Now, it’s a matter of usurping the tournament host. Last season, Willett chased McIlroy home in the race to top the European Tour order of merit. So far this season, it has been a role reversal with the Englishman’s win in the Masters moving him to the top of the money list in Europe. McIlroy is chasing, both in the order of merit and here.
“First is never bad after one round,” confessed Willett, who talked of how things “have been a bit mental” since his win in the Masters.
The blip from Sawgrass has been exorcised from his system. “Every time you pitch up you’re trying to win. Even before I won the Masters, you’re trying to perform well,” explained Willett.
And the prospect of going head-to-head with McIlroy down the stretch?
“ I think that would be good fun,” he said.
(Ireland and Britain unless stated, par 72 (x) denotes amateurs)
65 Danny Willett
67 Rory McIlroy
68 Callum Shinkwin, Jaco Van Zyl (Rsa)
70 Richard Bland, Richie Ramsay, Matthew Southgate, James Morrison, Marc Warren, Paul Dunne, Niclas Fasth (Swe), Nacho Elvira (Esp)
71 Chris Wood, Roope Kakko (Fin), Graeme McDowell, Thomas Linard (Fra), Darren Fichardt (Rsa), Thongchai Jaidee (Tha), Felipe Aguilar (Chi), Stephen Gallacher, Sebastien Gros (Fra), Shane Lowry, Jamie Donaldson, Eddie Pepperell, Bernd Wiesberger (Aut), Bradley Dredge
72 Robert Dinwiddie, Jorge Campillo (Esp), Ashun Wu (Chn), Matt Ford, Mikko Korhonen (Fin), Renato Paratore (Ita), Gary Boyd, David Lipsky (USA), Rafael Cabrera-Bello (Esp), Lee Westwood, Daniel Im (USA), Nicolas Colsaerts (Bel), George Coetzee (Rsa), Lee Slattery, Gavin Moynihan, Thorbjorn Olesen (Den), Paul Lawrie, Tyrrell Hatton, Gregory Bourdy (Fra), Paul McGinley, Richard Sterne (Rsa)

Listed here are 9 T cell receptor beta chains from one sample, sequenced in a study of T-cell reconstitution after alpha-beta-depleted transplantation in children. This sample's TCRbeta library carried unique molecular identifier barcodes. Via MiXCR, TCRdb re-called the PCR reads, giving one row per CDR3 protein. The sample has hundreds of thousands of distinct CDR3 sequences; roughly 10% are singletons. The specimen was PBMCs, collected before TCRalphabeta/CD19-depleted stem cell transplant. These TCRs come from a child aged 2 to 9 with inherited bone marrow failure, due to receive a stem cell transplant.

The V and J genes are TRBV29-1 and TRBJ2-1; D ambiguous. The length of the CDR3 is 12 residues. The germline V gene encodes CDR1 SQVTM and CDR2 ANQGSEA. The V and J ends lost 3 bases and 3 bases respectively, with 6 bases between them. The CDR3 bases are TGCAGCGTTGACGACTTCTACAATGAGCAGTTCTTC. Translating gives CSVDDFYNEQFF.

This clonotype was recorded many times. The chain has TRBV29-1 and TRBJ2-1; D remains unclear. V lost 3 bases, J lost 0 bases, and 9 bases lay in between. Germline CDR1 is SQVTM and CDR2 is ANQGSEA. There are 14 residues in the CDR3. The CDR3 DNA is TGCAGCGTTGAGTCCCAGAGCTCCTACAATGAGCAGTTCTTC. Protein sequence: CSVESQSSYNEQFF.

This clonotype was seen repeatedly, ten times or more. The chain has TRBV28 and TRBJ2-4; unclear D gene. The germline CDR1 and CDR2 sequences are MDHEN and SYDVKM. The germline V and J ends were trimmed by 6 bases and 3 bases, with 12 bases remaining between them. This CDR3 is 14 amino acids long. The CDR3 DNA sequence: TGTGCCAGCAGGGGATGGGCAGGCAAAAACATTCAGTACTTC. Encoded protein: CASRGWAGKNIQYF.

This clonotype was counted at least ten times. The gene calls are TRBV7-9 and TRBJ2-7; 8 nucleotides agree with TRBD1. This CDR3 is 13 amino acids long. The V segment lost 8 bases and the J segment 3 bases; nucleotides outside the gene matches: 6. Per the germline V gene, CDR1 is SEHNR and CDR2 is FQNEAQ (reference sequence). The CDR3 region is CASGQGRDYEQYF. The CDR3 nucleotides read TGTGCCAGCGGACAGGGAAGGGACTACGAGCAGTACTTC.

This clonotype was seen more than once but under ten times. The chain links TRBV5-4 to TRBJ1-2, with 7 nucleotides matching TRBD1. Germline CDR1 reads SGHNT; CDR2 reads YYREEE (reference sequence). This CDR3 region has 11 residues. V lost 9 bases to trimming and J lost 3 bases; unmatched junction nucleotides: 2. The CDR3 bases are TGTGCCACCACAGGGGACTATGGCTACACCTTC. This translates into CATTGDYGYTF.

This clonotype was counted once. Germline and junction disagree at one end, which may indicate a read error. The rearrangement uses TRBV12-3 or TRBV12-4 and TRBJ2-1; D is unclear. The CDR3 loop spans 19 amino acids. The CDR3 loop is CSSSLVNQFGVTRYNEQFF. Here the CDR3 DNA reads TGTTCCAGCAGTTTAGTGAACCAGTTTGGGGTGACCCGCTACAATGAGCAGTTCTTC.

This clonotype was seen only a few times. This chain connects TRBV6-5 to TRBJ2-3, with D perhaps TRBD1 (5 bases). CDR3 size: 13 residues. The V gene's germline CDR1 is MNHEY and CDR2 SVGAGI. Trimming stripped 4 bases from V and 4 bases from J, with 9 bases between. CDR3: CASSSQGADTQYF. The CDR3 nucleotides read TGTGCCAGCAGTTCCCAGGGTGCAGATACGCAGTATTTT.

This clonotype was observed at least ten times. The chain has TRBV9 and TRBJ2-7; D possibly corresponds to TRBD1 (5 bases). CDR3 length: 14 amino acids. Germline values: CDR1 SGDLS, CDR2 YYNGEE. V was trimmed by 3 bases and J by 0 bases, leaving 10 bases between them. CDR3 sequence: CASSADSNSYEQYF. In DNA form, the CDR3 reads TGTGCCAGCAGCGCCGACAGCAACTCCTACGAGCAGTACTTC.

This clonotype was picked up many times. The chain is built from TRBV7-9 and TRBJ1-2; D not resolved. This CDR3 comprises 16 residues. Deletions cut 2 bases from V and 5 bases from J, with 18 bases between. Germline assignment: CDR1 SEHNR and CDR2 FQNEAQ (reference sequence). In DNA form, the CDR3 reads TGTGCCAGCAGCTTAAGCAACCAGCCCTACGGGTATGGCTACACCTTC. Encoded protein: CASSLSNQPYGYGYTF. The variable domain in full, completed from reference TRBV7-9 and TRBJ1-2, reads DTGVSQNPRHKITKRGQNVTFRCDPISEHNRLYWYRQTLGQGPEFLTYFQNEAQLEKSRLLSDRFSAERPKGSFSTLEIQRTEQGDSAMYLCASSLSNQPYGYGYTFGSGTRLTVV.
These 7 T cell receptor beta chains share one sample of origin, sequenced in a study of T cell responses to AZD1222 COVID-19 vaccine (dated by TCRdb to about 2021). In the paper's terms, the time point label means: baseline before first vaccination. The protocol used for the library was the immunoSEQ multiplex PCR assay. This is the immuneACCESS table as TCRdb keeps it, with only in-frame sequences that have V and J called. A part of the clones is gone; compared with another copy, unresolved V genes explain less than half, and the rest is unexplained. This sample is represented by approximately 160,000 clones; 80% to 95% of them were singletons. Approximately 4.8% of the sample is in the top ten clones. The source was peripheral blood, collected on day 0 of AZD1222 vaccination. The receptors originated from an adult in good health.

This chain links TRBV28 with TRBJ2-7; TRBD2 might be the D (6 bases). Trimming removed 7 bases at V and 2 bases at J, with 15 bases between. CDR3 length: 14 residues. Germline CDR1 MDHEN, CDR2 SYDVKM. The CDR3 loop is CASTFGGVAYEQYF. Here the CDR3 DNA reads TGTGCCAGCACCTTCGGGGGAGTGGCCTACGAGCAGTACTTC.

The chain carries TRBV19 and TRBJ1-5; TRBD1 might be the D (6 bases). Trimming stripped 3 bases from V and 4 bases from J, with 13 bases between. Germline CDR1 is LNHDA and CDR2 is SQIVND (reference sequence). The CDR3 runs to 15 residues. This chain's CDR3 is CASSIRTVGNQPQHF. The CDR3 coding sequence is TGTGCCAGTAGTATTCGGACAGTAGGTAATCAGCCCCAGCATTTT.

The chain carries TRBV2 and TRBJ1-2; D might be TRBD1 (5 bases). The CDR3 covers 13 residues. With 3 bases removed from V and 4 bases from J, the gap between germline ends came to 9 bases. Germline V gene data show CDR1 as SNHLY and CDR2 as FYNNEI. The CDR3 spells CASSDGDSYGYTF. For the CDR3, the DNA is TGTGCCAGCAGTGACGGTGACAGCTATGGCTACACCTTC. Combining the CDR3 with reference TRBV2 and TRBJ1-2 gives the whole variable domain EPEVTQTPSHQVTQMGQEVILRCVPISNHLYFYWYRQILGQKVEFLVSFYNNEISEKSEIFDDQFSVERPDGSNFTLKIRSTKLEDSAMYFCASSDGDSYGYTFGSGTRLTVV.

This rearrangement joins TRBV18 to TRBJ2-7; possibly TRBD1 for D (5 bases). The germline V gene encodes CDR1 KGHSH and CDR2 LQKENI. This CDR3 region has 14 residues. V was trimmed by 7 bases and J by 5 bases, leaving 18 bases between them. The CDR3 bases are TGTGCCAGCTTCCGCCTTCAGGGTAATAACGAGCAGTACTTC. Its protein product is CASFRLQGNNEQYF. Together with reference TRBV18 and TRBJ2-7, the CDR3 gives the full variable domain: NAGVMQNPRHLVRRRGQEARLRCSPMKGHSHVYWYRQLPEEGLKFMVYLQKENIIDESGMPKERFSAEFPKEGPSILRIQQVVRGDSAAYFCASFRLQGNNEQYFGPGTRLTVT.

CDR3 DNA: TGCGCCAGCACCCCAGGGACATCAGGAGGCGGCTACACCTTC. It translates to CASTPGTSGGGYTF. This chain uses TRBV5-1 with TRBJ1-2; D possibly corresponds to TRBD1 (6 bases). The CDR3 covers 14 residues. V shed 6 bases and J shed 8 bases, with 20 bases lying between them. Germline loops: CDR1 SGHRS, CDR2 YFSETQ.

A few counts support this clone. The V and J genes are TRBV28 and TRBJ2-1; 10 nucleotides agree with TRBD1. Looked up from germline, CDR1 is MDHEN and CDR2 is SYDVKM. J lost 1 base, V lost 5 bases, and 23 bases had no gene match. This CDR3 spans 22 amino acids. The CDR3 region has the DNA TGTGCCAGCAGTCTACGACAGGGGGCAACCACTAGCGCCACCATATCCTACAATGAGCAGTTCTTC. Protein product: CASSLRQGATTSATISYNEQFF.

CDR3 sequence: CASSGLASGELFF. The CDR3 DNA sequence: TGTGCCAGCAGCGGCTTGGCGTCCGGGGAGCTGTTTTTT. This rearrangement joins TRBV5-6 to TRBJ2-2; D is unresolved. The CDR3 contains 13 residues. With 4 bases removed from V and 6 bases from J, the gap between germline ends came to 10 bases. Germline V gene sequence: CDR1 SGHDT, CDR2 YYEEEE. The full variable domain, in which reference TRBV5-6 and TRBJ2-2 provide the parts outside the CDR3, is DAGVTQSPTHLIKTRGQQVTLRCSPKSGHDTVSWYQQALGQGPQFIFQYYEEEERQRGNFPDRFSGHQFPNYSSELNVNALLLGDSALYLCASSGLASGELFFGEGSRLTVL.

73 Peter Lawrie, Oliver Fisher, Jeff Winther (Den), Tommy Fleetwood, Alejandro Canizares (Esp), Eduardo De La Riva (Esp), Adrian Otaegui (Esp), Trevor Fisher Jnr (Rsa), Marcus Fraser (Aus), YE Yang (Kor), Julien Quesne (Fra), Craig Lee, SSP Chawrasia (Ind), Jean Hugo (Rsa), Estanislao Goya (Arg), Haydn Porteous (Rsa), Matthew Baldwin, Darren Clarke, Rikard Karlberg (Swe), Raphael Jacquelin (Fra), Victor Dubuisson (Fra), Hao Tong Li (Chn), David Drysdale, Gary Hurley, Ross McGowan
74 Oliver Wilson, Joakim Lagergren (Swe), Neil O’Briain, Pablo Larrazabal (Esp), Joachim B. Hansen (Den), Gregory Havret (Fra), Steve Webster, Kristoffer Broberg (Swe), Daniel Brooks, Andrew Dodt (Aus), Gary Stal (Fra), Ryan Evans, Fabrizio Zanotti (Par), Borja Virto Astudillo (Esp), Thomas Pieters (Bel), Matthew Fitzpatrick
75 Andrew Johnston, Ricardo Gouveia (Por), Soren Hansen (Den), Joost Luiten (Ned), Brandon Stone (Rsa), Matteo Manassero (Ita), Morten Orum Madsen (Den), Robert Karlsson (Swe), Alexander Levy (Fra), Bjorn Akeson (Swe), Ulrich Van Den Berg (Rsa), Mike Lorenzo-Vera (Fra), Magnus A Carlsson (Swe), Andy Sullivan, Romain Wattel (Fra), Kevin Phelan, Jeunghun Wang (Kor), Richard Green (Aus), (x) Colm Campbell, Ruaidhri McGee, Russell Knox
76 Ben Evans, Edouard Espana (Fra), Chris Paisley, Johan Carlsson (Swe), Graeme Storm, Simon Khan, Anthony Wall, Peter Hanson (Swe), Scott Hend (Aus), Andrew McArthur, David Higgins, Pádraig Harrington
77 (x) Jack Hume, Colm Moriarty, Hennie Otto (Rsa), Alex Noren (Swe), Maximilian Kieffer (Ger), Mikko Ilonen (Fin), David Lingmerth (Swe), Alvaro Quiros (Esp), Seve Benson, Prom Meesawat (Tha), Damian Mooney, Robert Rock, Stephen Dodd, Miguel Angel Jimenez (Esp), Benjamin Hebert (Fra), Soomin Lee (Kor)
78 (x) John Ross Galbraith, Lucas Bjerregaard (Den), Jens Fahrbring (Swe), Jamie McLeary, Thomas Bjorn (Den), Pelle Edberg (Swe), Scott Jamieson
79 Nathan Holman (Aus), Rhys Davies, Michael Hoey
80 Brendan McGovern
81 James Busby, Marcel Siem (Ger), Jin Jeong (Kor)
88 Eamonn Brady